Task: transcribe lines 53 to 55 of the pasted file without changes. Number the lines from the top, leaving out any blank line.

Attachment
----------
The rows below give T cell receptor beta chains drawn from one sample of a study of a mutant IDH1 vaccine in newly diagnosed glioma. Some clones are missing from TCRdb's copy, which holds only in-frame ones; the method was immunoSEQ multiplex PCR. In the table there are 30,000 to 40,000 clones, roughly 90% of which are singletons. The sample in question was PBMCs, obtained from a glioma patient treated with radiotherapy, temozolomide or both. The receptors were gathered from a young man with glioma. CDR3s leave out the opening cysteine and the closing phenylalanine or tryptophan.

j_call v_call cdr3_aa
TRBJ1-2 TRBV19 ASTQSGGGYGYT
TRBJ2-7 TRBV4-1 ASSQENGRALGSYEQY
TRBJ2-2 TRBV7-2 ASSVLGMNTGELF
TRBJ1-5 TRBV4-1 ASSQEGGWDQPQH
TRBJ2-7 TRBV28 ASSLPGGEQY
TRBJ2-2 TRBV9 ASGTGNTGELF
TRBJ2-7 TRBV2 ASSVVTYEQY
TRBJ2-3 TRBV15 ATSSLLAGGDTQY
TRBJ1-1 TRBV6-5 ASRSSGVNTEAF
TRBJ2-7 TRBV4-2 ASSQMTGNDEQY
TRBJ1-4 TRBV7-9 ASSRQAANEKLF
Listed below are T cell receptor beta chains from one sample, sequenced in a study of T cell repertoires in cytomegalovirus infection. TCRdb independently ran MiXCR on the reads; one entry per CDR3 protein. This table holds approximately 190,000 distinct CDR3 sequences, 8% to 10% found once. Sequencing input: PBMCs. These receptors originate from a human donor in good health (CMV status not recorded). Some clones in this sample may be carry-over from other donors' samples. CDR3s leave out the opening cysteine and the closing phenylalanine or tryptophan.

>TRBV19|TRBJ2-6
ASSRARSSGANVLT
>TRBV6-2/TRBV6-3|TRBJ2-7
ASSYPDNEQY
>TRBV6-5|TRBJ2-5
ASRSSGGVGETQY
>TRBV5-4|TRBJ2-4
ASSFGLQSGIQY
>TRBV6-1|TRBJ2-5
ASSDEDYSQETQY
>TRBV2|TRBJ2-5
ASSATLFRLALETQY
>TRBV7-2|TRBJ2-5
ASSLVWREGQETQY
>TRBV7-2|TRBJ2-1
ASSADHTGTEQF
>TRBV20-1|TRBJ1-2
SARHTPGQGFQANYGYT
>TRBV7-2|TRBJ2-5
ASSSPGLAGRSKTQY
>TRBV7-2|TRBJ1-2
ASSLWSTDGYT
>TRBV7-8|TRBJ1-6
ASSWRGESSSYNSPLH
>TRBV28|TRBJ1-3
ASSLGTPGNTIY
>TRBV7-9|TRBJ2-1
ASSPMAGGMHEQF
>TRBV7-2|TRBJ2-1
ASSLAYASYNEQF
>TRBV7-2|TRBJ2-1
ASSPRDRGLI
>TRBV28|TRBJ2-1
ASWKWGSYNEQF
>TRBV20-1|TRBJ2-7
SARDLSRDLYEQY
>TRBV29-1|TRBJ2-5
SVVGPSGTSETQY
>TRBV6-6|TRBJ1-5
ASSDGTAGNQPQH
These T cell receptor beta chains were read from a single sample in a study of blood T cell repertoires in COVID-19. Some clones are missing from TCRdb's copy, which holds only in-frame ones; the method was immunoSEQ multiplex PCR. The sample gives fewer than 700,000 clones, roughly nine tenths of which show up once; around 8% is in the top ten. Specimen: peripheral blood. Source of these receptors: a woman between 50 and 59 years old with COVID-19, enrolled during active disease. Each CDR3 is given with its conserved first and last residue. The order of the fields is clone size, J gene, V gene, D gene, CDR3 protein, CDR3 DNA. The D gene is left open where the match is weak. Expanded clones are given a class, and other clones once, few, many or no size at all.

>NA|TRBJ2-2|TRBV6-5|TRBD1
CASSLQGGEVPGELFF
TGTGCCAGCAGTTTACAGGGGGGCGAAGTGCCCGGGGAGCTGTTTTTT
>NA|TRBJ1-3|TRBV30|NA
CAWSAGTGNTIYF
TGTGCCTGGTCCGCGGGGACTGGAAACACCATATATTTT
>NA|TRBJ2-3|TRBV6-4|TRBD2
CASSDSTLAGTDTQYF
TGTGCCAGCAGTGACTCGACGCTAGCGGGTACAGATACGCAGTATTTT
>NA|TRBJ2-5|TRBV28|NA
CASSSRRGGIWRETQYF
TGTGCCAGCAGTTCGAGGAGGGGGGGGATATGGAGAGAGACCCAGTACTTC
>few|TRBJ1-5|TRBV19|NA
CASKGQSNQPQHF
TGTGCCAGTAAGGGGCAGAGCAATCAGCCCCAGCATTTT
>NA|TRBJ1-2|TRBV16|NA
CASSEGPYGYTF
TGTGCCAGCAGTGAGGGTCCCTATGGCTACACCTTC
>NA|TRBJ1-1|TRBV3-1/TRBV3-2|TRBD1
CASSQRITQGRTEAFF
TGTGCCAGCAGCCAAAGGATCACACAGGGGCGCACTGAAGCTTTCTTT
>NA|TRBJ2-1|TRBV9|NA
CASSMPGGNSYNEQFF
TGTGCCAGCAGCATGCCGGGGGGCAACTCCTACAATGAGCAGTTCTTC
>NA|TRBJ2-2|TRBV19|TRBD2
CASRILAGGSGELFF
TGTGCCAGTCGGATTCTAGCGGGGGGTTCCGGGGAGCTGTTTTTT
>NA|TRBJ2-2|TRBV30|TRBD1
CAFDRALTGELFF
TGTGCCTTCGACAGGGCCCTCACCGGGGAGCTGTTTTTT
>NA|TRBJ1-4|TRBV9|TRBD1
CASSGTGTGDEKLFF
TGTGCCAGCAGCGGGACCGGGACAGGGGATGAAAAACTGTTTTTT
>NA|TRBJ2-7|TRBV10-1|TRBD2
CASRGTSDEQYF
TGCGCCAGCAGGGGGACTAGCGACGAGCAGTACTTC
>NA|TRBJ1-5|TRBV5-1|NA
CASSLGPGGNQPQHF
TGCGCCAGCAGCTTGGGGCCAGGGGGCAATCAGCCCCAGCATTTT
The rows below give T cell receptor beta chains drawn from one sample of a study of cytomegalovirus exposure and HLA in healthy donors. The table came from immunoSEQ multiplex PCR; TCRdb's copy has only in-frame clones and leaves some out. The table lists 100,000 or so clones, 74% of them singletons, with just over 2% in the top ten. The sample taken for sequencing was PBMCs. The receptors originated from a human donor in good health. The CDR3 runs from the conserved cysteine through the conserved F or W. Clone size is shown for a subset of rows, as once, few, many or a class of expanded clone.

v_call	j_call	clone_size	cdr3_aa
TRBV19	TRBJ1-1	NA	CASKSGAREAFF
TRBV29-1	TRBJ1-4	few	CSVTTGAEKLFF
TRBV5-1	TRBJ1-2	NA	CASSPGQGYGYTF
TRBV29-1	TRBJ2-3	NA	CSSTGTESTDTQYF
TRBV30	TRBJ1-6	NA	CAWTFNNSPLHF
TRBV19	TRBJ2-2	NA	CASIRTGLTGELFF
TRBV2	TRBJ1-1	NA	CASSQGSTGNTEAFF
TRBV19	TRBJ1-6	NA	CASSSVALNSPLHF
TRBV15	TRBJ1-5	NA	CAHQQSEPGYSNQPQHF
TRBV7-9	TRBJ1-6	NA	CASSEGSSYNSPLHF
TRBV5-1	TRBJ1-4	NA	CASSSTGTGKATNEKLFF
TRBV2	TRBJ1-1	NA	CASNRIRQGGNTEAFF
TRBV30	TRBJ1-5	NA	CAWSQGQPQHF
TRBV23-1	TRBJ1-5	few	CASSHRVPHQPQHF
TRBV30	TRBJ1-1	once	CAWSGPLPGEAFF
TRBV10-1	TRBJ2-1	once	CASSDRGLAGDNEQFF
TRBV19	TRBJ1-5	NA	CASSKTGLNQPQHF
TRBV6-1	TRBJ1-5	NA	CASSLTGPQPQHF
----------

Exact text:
>TRBV6-6|TRBJ1-5
ASSDGTAGNQPQH
These T cell receptor beta chains were read from a single sample in a study of blood T cell repertoires in COVID-19. Some clones are missing from TCRdb's copy, which holds only in-frame ones; the method was immunoSEQ multiplex PCR. The sample gives fewer than 700,000 clones, roughly nine tenths of which show up once; around 8% is in the top ten. Specimen: peripheral blood. Source of these receptors: a woman between 50 and 59 years old with COVID-19, enrolled during active disease. Each CDR3 is given with its conserved first and last residue. The order of the fields is clone size, J gene, V gene, D gene, CDR3 protein, CDR3 DNA. The D gene is left open where the match is weak. Expanded clones are given a class, and other clones once, few, many or no size at all.